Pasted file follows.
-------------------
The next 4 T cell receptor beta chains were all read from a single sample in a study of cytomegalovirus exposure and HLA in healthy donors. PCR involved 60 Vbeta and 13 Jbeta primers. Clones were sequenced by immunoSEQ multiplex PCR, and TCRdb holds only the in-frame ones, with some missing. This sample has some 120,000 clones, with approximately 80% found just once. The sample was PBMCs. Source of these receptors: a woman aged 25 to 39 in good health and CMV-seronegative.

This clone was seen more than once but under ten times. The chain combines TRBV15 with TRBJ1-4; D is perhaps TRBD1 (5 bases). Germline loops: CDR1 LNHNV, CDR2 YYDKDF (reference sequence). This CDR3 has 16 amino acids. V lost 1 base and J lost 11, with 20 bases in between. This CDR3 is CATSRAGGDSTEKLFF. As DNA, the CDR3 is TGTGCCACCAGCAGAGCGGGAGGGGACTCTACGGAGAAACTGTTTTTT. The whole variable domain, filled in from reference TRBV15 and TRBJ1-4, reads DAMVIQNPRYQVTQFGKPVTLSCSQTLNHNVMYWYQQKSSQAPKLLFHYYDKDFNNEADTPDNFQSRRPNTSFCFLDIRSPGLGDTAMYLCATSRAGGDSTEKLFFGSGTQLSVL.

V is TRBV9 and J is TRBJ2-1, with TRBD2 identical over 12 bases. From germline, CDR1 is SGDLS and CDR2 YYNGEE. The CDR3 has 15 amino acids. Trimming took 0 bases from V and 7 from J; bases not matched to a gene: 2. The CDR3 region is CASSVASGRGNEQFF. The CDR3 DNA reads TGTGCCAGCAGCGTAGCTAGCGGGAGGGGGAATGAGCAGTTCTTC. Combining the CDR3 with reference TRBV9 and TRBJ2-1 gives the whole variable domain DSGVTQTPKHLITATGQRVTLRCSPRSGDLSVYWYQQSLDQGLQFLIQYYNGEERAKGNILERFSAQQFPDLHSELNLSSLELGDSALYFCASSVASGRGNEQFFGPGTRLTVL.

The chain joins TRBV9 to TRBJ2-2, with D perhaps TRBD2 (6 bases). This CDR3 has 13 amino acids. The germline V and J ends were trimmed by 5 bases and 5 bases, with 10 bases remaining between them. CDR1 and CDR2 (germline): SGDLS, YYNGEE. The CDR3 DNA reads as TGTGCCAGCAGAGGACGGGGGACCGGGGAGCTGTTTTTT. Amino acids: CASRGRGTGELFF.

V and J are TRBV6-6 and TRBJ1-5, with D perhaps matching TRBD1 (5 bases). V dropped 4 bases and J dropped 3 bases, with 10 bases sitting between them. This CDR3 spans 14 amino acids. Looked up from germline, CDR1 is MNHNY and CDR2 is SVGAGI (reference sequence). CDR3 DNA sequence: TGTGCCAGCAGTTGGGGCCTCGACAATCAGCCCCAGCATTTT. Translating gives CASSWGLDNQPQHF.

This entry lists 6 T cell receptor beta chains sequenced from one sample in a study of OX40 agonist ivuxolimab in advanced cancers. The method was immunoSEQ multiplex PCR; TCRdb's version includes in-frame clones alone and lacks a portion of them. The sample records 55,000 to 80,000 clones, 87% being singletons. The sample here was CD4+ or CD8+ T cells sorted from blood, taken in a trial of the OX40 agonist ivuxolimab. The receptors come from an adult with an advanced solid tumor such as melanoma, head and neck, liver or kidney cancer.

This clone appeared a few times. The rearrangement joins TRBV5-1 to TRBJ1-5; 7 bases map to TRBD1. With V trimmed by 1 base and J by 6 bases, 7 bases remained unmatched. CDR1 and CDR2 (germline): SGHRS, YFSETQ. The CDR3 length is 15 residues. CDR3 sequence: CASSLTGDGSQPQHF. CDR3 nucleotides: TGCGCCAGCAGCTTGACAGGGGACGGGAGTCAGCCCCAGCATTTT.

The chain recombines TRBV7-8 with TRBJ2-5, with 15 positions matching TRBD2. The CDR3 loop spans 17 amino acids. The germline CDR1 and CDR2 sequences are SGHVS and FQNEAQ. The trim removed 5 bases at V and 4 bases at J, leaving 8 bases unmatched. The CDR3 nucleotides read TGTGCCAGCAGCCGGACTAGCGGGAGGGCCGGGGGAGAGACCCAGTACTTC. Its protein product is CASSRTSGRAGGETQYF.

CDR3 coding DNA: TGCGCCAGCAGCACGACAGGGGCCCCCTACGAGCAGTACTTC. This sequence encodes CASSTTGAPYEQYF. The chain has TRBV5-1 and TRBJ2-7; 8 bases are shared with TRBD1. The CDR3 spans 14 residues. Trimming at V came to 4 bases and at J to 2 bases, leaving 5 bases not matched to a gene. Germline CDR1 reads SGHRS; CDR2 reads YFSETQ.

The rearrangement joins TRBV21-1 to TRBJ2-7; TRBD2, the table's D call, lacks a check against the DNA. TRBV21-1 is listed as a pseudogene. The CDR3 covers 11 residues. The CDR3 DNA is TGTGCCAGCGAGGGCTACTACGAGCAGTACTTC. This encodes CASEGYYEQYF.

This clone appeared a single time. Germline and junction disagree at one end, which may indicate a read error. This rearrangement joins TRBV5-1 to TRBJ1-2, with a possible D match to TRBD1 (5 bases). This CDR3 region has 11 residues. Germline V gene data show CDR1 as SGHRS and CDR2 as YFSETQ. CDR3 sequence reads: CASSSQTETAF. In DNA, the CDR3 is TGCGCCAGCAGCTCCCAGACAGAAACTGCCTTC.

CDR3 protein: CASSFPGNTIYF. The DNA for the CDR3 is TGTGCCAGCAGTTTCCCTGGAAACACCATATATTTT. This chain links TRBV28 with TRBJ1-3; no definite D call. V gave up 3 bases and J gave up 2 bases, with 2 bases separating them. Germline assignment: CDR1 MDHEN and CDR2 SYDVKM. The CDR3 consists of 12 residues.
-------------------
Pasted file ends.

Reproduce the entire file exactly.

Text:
The next 4 T cell receptor beta chains were all read from a single sample in a study of cytomegalovirus exposure and HLA in healthy donors. PCR involved 60 Vbeta and 13 Jbeta primers. Clones were sequenced by immunoSEQ multiplex PCR, and TCRdb holds only the in-frame ones, with some missing. This sample has some 120,000 clones, with approximately 80% found just once. The sample was PBMCs. Source of these receptors: a woman aged 25 to 39 in good health and CMV-seronegative.

This clone was seen more than once but under ten times. The chain combines TRBV15 with TRBJ1-4; D is perhaps TRBD1 (5 bases). Germline loops: CDR1 LNHNV, CDR2 YYDKDF (reference sequence). This CDR3 has 16 amino acids. V lost 1 base and J lost 11, with 20 bases in between. This CDR3 is CATSRAGGDSTEKLFF. As DNA, the CDR3 is TGTGCCACCAGCAGAGCGGGAGGGGACTCTACGGAGAAACTGTTTTTT. The whole variable domain, filled in from reference TRBV15 and TRBJ1-4, reads DAMVIQNPRYQVTQFGKPVTLSCSQTLNHNVMYWYQQKSSQAPKLLFHYYDKDFNNEADTPDNFQSRRPNTSFCFLDIRSPGLGDTAMYLCATSRAGGDSTEKLFFGSGTQLSVL.

V is TRBV9 and J is TRBJ2-1, with TRBD2 identical over 12 bases. From germline, CDR1 is SGDLS and CDR2 YYNGEE. The CDR3 has 15 amino acids. Trimming took 0 bases from V and 7 from J; bases not matched to a gene: 2. The CDR3 region is CASSVASGRGNEQFF. The CDR3 DNA reads TGTGCCAGCAGCGTAGCTAGCGGGAGGGGGAATGAGCAGTTCTTC. Combining the CDR3 with reference TRBV9 and TRBJ2-1 gives the whole variable domain DSGVTQTPKHLITATGQRVTLRCSPRSGDLSVYWYQQSLDQGLQFLIQYYNGEERAKGNILERFSAQQFPDLHSELNLSSLELGDSALYFCASSVASGRGNEQFFGPGTRLTVL.

The chain joins TRBV9 to TRBJ2-2, with D perhaps TRBD2 (6 bases). This CDR3 has 13 amino acids. The germline V and J ends were trimmed by 5 bases and 5 bases, with 10 bases remaining between them. CDR1 and CDR2 (germline): SGDLS, YYNGEE. The CDR3 DNA reads as TGTGCCAGCAGAGGACGGGGGACCGGGGAGCTGTTTTTT. Amino acids: CASRGRGTGELFF.

V and J are TRBV6-6 and TRBJ1-5, with D perhaps matching TRBD1 (5 bases). V dropped 4 bases and J dropped 3 bases, with 10 bases sitting between them. This CDR3 spans 14 amino acids. Looked up from germline, CDR1 is MNHNY and CDR2 is SVGAGI (reference sequence). CDR3 DNA sequence: TGTGCCAGCAGTTGGGGCCTCGACAATCAGCCCCAGCATTTT. Translating gives CASSWGLDNQPQHF.

This entry lists 6 T cell receptor beta chains sequenced from one sample in a study of OX40 agonist ivuxolimab in advanced cancers. The method was immunoSEQ multiplex PCR; TCRdb's version includes in-frame clones alone and lacks a portion of them. The sample records 55,000 to 80,000 clones, 87% being singletons. The sample here was CD4+ or CD8+ T cells sorted from blood, taken in a trial of the OX40 agonist ivuxolimab. The receptors come from an adult with an advanced solid tumor such as melanoma, head and neck, liver or kidney cancer.

This clone appeared a few times. The rearrangement joins TRBV5-1 to TRBJ1-5; 7 bases map to TRBD1. With V trimmed by 1 base and J by 6 bases, 7 bases remained unmatched. CDR1 and CDR2 (germline): SGHRS, YFSETQ. The CDR3 length is 15 residues. CDR3 sequence: CASSLTGDGSQPQHF. CDR3 nucleotides: TGCGCCAGCAGCTTGACAGGGGACGGGAGTCAGCCCCAGCATTTT.

The chain recombines TRBV7-8 with TRBJ2-5, with 15 positions matching TRBD2. The CDR3 loop spans 17 amino acids. The germline CDR1 and CDR2 sequences are SGHVS and FQNEAQ. The trim removed 5 bases at V and 4 bases at J, leaving 8 bases unmatched. The CDR3 nucleotides read TGTGCCAGCAGCCGGACTAGCGGGAGGGCCGGGGGAGAGACCCAGTACTTC. Its protein product is CASSRTSGRAGGETQYF.

CDR3 coding DNA: TGCGCCAGCAGCACGACAGGGGCCCCCTACGAGCAGTACTTC. This sequence encodes CASSTTGAPYEQYF. The chain has TRBV5-1 and TRBJ2-7; 8 bases are shared with TRBD1. The CDR3 spans 14 residues. Trimming at V came to 4 bases and at J to 2 bases, leaving 5 bases not matched to a gene. Germline CDR1 reads SGHRS; CDR2 reads YFSETQ.

The rearrangement joins TRBV21-1 to TRBJ2-7; TRBD2, the table's D call, lacks a check against the DNA. TRBV21-1 is listed as a pseudogene. The CDR3 covers 11 residues. The CDR3 DNA is TGTGCCAGCGAGGGCTACTACGAGCAGTACTTC. This encodes CASEGYYEQYF.

This clone appeared a single time. Germline and junction disagree at one end, which may indicate a read error. This rearrangement joins TRBV5-1 to TRBJ1-2, with a possible D match to TRBD1 (5 bases). This CDR3 region has 11 residues. Germline V gene data show CDR1 as SGHRS and CDR2 as YFSETQ. CDR3 sequence reads: CASSSQTETAF. In DNA, the CDR3 is TGCGCCAGCAGCTCCCAGACAGAAACTGCCTTC.

CDR3 protein: CASSFPGNTIYF. The DNA for the CDR3 is TGTGCCAGCAGTTTCCCTGGAAACACCATATATTTT. This chain links TRBV28 with TRBJ1-3; no definite D call. V gave up 3 bases and J gave up 2 bases, with 2 bases separating them. Germline assignment: CDR1 MDHEN and CDR2 SYDVKM. The CDR3 consists of 12 residues.